The women of the USTA

The women of the USTA

June 16, 2019

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by Victoria M. Howard

There is nothing that compares to the highs, lows, excitement and drama of harness racing. But what would it be like if there were no rules to abide for the horsemen, the racing officials and the racetracks? Although the rules are determined by state commissions, the United States Trotting Association (USTA) rules do apply and are enforced by the USTA for most state and county fairs.

Whether you would like to own or are already a proud parent of a racehorse, you must first become a member of the USTA.

The USTA is located in Westerville, OH. It licenses officials, drivers, trainers, racing officials and owners, maintains racing and breeding records, registers horses for racing and breeding and helps promote the sport the best way possible.

The USTA was created in 1939. From its humble beginnings in a small office located under the grandstand at Historic Track in Goshen, NY, the USTA has emerged as a major national sport.

Presently, there are some 18,000 registered members with the USTA. That adds up to a lot of hard work for the women who work there — especially those in Membership Services.

Seven women work in that department. Over the four decades that I’ve been involved in the business, I’ve had to call the USTA many, many times; especially the numerous times I relentlessly called to see if a name I chose for one of my foals was already taken or if I was lucky enough to get it. I can honestly say that whomever I talked to was nothing but helpful and courteous.

The women’s jobs in Membership Services range from answering questions, researching names for foals, foreign registration, Embryo Transfer recording, DNA, race line production for sales, Pathway database and registering driving colors.

One woman in particular named Barbara Brooks was and will always be a legend there for she worked at the USTA for 62 years. On December 30, 2016, Brooks retired with honors.

Sandy Van Horne, a 38-year veteran, has worked in membership services, as well as specializing in race line production for sales, and extensive knowledge of our Pathway Database.

Another long-term employee is Phyllis Spradlin, who has been there for 32 years. Spradlin is in charge of membership, as well as contributing to creation of all USTA service forms.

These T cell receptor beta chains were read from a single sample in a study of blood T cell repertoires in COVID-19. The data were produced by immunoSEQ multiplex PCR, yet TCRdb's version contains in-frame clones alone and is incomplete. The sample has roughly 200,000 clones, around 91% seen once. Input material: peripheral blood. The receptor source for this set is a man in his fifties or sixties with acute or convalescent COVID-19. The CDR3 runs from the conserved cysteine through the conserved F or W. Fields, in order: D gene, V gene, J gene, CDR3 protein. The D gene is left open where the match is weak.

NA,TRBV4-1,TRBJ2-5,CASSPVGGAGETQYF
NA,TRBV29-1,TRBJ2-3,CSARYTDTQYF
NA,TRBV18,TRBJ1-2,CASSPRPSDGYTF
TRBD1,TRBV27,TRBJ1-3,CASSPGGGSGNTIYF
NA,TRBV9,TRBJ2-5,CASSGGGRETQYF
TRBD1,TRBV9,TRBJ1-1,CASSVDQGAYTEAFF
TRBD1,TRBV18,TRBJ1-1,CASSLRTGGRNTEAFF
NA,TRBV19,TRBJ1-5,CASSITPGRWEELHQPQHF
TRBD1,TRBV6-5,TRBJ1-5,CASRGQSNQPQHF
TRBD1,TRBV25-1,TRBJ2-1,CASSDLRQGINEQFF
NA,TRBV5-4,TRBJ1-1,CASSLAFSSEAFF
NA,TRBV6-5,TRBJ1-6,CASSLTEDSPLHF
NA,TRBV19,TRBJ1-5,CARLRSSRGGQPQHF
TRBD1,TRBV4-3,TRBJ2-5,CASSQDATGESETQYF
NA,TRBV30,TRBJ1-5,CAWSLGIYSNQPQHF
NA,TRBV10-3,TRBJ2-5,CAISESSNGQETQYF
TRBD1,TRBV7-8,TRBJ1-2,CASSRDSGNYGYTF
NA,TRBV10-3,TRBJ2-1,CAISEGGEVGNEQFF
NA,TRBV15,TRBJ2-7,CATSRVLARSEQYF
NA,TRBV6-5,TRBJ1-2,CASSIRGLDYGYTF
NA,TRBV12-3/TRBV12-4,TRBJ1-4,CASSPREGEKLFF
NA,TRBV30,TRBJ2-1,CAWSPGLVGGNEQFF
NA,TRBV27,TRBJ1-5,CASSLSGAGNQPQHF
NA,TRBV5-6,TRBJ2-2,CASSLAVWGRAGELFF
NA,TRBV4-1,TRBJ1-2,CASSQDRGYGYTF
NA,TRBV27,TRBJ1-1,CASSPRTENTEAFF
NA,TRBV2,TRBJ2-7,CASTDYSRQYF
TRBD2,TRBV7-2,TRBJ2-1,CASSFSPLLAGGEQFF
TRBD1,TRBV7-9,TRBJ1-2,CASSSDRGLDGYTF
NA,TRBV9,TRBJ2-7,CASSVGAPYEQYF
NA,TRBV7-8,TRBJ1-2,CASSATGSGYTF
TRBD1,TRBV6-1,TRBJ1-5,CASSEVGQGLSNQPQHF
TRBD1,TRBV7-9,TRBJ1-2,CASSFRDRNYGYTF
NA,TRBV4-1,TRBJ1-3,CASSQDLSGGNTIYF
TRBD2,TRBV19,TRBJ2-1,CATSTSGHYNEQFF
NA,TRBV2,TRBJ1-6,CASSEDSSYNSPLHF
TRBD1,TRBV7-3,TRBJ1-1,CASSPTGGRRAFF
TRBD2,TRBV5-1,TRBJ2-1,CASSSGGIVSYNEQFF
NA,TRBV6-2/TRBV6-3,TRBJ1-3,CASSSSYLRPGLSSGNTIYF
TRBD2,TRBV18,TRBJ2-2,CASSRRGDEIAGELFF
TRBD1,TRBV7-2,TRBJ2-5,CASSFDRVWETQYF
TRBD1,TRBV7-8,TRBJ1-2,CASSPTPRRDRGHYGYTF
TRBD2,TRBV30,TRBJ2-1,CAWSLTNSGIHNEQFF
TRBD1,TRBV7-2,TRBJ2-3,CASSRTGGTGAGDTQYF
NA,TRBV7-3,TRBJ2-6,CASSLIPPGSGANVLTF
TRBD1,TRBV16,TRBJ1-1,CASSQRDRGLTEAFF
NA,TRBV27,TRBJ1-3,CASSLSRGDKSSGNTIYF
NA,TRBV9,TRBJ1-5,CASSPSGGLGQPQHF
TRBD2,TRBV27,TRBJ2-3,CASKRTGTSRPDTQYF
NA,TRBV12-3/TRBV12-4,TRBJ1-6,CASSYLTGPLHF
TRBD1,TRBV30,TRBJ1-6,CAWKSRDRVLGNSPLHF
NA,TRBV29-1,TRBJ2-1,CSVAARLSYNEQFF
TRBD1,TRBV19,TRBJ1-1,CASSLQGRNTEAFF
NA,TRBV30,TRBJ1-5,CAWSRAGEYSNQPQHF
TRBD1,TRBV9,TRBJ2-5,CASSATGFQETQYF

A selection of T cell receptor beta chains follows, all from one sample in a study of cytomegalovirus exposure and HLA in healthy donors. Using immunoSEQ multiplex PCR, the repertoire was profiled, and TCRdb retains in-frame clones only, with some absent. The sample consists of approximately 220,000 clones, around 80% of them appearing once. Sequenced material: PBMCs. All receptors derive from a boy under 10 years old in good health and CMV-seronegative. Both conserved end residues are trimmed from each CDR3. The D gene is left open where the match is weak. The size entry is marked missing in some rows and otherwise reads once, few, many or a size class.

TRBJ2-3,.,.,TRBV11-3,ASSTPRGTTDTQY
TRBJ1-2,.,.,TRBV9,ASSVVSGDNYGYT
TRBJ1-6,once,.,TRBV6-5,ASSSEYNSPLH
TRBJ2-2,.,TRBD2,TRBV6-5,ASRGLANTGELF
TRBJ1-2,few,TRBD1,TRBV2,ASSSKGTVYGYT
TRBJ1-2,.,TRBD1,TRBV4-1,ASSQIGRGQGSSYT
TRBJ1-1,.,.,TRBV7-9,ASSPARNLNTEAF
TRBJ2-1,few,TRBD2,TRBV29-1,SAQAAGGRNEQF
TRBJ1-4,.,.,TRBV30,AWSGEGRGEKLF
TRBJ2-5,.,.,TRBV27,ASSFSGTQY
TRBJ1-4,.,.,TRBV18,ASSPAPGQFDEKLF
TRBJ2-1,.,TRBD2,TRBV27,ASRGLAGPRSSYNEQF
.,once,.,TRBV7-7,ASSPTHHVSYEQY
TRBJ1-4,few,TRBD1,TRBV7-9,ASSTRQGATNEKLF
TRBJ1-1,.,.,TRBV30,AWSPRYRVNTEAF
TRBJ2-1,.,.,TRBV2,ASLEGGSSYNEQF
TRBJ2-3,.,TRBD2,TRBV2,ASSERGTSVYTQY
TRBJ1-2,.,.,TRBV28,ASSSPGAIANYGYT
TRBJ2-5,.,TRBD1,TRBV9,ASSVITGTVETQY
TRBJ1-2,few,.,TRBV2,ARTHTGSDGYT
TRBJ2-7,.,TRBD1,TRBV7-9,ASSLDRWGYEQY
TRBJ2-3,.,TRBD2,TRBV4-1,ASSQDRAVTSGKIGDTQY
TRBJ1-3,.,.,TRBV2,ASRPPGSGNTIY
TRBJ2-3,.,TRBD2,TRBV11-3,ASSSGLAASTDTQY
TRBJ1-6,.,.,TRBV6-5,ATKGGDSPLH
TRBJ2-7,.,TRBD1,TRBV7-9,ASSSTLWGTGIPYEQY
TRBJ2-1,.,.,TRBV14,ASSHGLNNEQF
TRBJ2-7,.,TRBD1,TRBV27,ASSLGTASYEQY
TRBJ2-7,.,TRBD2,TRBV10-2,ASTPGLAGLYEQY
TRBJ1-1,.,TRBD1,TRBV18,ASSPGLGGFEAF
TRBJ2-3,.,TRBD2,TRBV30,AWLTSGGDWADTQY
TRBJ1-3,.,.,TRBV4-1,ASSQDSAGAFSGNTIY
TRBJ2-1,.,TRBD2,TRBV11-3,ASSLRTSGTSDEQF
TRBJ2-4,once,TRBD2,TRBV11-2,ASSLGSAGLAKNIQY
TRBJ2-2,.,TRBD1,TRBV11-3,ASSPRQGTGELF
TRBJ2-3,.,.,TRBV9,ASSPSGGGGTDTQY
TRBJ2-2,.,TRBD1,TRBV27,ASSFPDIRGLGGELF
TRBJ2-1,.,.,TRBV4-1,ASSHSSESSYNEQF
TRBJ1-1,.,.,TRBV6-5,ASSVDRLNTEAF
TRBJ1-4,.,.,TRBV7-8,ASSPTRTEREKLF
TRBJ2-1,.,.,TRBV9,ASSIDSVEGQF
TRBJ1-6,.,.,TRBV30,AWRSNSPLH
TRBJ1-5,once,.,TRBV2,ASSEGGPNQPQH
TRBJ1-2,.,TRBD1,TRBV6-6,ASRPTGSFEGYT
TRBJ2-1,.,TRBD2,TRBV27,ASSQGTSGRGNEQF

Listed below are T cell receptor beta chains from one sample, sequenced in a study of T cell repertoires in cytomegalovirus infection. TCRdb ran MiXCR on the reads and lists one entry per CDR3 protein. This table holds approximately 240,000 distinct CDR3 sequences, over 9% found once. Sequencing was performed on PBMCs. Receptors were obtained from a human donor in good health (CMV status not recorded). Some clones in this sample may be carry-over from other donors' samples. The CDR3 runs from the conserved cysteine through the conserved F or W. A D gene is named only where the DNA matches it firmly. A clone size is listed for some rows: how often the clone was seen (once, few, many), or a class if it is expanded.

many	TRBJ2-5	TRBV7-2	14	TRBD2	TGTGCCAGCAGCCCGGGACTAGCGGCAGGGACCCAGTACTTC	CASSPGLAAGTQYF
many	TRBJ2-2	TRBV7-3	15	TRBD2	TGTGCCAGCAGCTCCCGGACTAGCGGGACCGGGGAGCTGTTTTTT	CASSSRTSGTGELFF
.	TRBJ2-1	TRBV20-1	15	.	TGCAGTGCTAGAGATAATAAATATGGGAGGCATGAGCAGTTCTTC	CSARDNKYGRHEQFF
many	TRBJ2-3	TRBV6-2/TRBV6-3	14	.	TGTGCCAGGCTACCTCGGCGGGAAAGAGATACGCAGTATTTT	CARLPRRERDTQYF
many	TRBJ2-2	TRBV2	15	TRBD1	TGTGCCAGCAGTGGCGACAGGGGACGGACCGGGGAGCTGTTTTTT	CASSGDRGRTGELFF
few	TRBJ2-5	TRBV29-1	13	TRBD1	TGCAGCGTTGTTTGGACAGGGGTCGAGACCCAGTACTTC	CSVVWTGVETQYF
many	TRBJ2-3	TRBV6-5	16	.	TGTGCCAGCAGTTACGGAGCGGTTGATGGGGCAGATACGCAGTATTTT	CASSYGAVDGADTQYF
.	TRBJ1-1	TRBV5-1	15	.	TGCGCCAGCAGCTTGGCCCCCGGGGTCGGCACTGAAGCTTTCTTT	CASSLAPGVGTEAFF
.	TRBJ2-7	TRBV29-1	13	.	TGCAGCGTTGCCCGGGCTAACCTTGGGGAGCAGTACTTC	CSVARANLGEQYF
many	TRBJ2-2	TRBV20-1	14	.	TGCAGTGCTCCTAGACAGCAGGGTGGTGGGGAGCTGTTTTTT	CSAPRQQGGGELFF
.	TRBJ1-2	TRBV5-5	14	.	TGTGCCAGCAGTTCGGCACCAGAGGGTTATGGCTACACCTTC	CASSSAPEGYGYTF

If you need to talk to someone about horse DNA or registering a foreign horse, you would ask to speak with Karen Williams who has employed there a lengthy 21 years.

Next is Jayme Laing who has called the USTA her second home for a dozen years. Her main job is overseeing Embryo Transfer recording, curating content for Member Services Social Media outreach, and managing the Electronic Record Keeping Database.

Aimee Hock, who has also been at the USTA for 12 years was promoted to Assistant Registrar in January 2017. Her job responsibilities are several. Besides helping out in member service duties, Aimee specializes in foreign registration and exports.

Three years ago, Melissa Brinkerhoff joined the team and is presently the unofficial receptionist who greets people as they walk in, directing deliveries, and also helps out in member services.

Last but not least is the latest addition, Kim Schneider. Schneider is the person you call when you have questions about driving color registration. She has been employed with the USTA for 2 ½ years.

I asked Hock if she found it difficult working under one roof with six other women in closed quarters. I have always heard that two women can’t live harmoniously under the same roof, so seven would be the pictograph for war.

“No, we have all become more like a family. We work closely together and rely on one another immensely. We have our expertise and niche and over the years we have embraced our strengths and developed a strong, solid team. We also realize that some days you just have to have a sense of humor and have fun,” she said, laughing.

The USTA even goes as far as sending their female superstars to various horse sales where they set up a mobile USTA office to accommodate their members on the spot.
Thanks to all the dedicated women at the USTA who diligently work to assist and please the members of our harness racing family.

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